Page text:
The shortage of fossil fuels and escalating prices for building owners justified the investment of computerized control systems and building automation. As technology improves over the next several years, more buildings use automated energy management systems for total building control. Computers program the most effective use of HVAC, lights and elevators to save energy. In addition to energy management, computerized systems take control of life safety, security, and other equipment monitoring.

“The computerized automation system is a most important management tool in the fight against excessive use of energy,” wrote Louis F. McTague, vice president of management operations for Cushman & Wakefield in a 1975 article.

According to U.S. Federal Power Commission in early 1974, approximately 25 percent of the available energy was used to generate electricity. Of this, 5 to 6 percent was consumed for lighting. As a result, along with the use of computerized controls, lighting manufacturers released new products designed to use 10 to 20 percent less energy.

By 1976, half of the country’s energy consumption was from foreign sources. There was a tremendous effort to lessen the country’s dependence on foreign energy sources and in 1978, President Jimmy Carter introduced the National Energy Act, which established goals to increase the use of renewable resources.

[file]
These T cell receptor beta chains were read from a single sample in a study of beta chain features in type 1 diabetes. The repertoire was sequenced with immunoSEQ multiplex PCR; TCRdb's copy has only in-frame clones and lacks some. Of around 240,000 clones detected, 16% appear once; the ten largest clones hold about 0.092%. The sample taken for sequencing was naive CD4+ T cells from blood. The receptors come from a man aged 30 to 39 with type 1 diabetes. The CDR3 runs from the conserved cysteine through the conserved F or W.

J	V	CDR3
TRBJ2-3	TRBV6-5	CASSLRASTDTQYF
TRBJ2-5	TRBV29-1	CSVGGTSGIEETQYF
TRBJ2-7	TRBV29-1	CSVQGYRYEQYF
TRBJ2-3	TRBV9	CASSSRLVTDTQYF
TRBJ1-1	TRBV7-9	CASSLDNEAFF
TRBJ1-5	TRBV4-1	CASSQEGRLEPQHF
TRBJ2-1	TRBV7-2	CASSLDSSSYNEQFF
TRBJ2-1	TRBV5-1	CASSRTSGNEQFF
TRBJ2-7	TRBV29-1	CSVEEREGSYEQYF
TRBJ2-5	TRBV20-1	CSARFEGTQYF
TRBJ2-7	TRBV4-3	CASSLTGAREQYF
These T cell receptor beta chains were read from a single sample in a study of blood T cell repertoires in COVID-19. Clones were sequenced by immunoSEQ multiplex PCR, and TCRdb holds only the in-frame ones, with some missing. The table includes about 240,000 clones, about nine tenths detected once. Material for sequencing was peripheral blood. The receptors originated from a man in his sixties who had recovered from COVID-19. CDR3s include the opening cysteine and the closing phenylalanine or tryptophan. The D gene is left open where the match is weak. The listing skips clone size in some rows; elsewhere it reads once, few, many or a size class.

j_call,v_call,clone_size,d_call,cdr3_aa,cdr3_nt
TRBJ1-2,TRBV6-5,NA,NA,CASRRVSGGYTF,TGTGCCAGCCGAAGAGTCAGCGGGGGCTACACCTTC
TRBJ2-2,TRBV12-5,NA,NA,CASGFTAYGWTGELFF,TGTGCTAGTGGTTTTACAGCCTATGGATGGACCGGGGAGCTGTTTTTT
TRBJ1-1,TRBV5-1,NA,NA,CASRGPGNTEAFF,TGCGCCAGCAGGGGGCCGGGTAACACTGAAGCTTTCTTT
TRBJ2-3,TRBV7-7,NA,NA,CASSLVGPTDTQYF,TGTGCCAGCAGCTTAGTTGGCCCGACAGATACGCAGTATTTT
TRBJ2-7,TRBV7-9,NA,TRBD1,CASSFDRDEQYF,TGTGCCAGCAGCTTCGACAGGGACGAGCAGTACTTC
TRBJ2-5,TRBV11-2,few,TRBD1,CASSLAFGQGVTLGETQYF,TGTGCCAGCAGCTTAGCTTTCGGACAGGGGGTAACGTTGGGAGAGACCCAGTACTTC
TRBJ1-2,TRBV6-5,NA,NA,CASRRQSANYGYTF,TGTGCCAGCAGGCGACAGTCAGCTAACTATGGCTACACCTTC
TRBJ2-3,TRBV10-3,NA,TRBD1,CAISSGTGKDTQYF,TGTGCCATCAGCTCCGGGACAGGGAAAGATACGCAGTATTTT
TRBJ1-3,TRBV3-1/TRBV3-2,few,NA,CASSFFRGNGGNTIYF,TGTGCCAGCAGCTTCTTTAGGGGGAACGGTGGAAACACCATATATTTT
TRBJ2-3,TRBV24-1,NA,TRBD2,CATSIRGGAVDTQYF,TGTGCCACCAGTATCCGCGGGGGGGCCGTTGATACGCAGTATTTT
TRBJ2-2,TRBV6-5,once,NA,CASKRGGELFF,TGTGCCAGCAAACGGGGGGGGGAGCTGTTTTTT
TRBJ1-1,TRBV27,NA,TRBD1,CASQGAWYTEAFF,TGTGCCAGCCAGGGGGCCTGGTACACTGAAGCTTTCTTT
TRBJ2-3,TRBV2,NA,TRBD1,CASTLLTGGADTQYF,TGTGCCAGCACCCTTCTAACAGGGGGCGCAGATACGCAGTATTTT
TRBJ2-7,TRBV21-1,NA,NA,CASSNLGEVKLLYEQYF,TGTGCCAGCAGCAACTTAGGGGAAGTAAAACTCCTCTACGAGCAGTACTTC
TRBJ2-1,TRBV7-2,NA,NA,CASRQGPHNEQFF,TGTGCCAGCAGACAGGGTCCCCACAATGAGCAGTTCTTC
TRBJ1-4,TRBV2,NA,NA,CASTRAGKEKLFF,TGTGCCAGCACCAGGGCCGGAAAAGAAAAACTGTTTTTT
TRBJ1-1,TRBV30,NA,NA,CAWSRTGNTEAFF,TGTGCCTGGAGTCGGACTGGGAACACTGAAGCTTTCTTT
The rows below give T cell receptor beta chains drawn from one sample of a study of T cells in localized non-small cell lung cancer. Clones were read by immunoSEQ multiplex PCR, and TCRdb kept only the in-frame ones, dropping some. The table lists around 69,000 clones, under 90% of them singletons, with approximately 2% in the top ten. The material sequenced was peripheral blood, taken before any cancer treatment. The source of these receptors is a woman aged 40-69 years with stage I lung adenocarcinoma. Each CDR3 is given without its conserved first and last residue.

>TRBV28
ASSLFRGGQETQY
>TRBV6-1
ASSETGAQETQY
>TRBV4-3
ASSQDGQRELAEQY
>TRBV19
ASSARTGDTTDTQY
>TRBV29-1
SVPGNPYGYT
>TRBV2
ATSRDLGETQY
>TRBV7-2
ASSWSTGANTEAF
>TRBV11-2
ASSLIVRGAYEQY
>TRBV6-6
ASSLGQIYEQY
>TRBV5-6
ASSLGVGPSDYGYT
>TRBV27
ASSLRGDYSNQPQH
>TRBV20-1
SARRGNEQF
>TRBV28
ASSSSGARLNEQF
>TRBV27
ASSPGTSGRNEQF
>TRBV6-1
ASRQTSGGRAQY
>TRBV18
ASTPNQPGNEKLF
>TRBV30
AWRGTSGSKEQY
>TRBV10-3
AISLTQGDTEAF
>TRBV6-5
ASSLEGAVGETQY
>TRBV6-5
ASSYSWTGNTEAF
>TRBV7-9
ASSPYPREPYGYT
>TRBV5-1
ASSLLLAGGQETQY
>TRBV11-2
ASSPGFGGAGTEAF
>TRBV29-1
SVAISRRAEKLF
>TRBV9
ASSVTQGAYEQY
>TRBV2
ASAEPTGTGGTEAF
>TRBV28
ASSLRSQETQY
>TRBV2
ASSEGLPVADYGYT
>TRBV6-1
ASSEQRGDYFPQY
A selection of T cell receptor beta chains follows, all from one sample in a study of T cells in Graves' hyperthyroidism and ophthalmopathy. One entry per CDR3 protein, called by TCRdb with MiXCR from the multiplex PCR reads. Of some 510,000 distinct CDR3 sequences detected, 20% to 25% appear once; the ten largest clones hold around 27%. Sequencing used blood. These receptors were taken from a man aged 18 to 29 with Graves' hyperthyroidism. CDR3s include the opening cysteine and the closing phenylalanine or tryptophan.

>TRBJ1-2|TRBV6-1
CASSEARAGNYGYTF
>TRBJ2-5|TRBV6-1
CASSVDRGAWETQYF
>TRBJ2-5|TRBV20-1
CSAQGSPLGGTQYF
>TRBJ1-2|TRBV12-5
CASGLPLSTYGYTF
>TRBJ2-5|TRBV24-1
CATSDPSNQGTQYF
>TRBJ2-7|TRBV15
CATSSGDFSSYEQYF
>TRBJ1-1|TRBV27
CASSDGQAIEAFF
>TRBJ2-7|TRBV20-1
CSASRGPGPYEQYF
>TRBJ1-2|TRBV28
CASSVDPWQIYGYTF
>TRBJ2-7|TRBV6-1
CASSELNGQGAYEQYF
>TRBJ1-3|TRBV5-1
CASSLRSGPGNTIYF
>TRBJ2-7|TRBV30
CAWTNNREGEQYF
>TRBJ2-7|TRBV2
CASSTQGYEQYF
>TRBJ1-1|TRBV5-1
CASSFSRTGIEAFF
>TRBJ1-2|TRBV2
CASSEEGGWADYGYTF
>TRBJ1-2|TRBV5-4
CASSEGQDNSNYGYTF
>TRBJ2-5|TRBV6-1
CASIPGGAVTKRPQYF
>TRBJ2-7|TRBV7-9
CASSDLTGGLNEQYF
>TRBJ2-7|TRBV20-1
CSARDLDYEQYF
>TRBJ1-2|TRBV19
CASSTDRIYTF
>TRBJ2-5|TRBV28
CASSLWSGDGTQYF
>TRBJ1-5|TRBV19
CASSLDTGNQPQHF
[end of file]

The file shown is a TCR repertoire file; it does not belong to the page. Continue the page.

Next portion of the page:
Originally, many in the industry thought that alternative energy meant nuclear, but soon started experimenting more effectively with solar power.

“The dream of low cost, nuclear generated electricity remains just that,” wrote Peter Flack of Flack & Kurtz in a 1976 article.

With pressure from Federal and state agencies to expand building codes to include energy performance standards, in 1975, ASHRAE developed “Energy Conservation in New Building Design” as part of Standard 90-75 (the standard for existing buildings was started around the same time, but wouldn’t be ready until the 1980s). Several states use this standard as a model for their own standards. A few years later, the newly created Department of Energy drafted its Building Energy Performance Standards in 1979.